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Lighthouse keepers were required to keep a journal mostly of day to day life, when inspections were made, and what supplies received. Newton’s journal mostly records weather conditions at the Light. Elmer V. Newton, 1868-1947, was the second Keeper of Conanicut Light. Newton was appointed after the death of the first Keeper, Horace W. Arnold, 1839-1914. Arnold provided more details in his journal recording severe storms in 1911, the first in April and another in December of that year. Arnold wrote that on October 3, 1902 Torpedo Boat No. 1 went ashore at the station and on March 5, 1904 Schooner Henry A. Barrett ran aground near the station. Arnold noted the death of Ida Lewis Wilson keeper for 26 years of Lime Rock Lighthouse and on April 14, 1912 the sinking of the Titanic.
Captain Horace W. Arnold’s obituary shows a photo of the veteran Light Keeper wearing his hat with emblem.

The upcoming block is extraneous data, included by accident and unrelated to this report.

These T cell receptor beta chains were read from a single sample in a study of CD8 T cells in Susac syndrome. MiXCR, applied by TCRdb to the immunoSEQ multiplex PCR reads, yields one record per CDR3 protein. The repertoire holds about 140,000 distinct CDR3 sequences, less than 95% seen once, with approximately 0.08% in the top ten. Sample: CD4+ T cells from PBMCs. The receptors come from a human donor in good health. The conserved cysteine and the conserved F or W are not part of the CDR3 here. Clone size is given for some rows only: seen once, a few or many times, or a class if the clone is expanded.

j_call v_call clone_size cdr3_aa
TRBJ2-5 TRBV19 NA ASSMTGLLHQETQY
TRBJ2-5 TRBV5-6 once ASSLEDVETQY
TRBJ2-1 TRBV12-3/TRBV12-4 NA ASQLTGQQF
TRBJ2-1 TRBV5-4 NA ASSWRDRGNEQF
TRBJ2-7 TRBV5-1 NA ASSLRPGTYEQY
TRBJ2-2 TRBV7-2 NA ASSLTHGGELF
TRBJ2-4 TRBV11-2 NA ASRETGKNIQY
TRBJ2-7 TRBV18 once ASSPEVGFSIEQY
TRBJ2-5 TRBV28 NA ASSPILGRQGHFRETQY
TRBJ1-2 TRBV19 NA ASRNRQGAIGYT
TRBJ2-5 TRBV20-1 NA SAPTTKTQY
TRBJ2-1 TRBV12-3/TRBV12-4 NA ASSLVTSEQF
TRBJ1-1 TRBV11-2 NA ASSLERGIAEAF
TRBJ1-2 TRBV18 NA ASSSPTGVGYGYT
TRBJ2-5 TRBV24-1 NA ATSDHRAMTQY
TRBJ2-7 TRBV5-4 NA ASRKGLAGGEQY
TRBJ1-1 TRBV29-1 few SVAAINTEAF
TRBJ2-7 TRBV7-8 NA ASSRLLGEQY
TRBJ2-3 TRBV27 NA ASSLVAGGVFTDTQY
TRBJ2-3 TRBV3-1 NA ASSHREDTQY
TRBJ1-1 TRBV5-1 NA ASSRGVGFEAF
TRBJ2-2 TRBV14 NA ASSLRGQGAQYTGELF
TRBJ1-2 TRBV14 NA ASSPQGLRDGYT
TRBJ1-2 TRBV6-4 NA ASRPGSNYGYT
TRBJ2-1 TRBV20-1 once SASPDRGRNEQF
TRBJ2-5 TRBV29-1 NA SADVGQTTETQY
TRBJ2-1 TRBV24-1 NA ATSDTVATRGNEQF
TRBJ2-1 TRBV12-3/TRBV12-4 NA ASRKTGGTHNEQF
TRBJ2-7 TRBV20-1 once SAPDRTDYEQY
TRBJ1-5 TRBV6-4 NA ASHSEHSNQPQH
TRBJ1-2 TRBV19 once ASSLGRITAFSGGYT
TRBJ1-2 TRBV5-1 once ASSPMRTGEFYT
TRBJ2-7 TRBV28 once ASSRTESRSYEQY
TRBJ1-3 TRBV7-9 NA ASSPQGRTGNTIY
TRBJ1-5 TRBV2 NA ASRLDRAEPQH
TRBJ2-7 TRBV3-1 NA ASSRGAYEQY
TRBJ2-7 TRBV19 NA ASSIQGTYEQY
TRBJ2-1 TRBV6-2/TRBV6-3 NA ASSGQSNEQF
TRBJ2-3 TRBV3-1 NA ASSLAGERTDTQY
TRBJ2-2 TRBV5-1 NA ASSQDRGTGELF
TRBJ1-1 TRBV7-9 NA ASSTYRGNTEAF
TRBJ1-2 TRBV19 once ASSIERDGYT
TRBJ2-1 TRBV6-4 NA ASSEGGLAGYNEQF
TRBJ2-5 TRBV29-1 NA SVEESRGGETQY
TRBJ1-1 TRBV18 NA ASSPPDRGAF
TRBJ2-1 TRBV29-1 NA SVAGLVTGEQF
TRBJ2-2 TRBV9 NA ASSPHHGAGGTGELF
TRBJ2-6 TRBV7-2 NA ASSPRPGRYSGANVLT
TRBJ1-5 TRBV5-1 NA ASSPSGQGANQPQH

The arrival of electricity to North Point allowed for the establishment of an unattended light. In 1932, the Superintendent of Lighthouses gave approval to discontinue the present light and fog signal and establish an unwatched electric light on a steel tower to be constructed to the east of the old lighthouse.
The Lighthouse Service surveyed and subdivided the property. They retained the small plot on which the steel tower stood and in 1934 solicited bids for the sale of the Lighthouse and the rest of the land. The property has been a private residence since 1934 when purchased at auction for $2,870.
Conanicut Island Light discontinued service before 1983 and was placed on the National Register of Historic Places on February 25, 1988.
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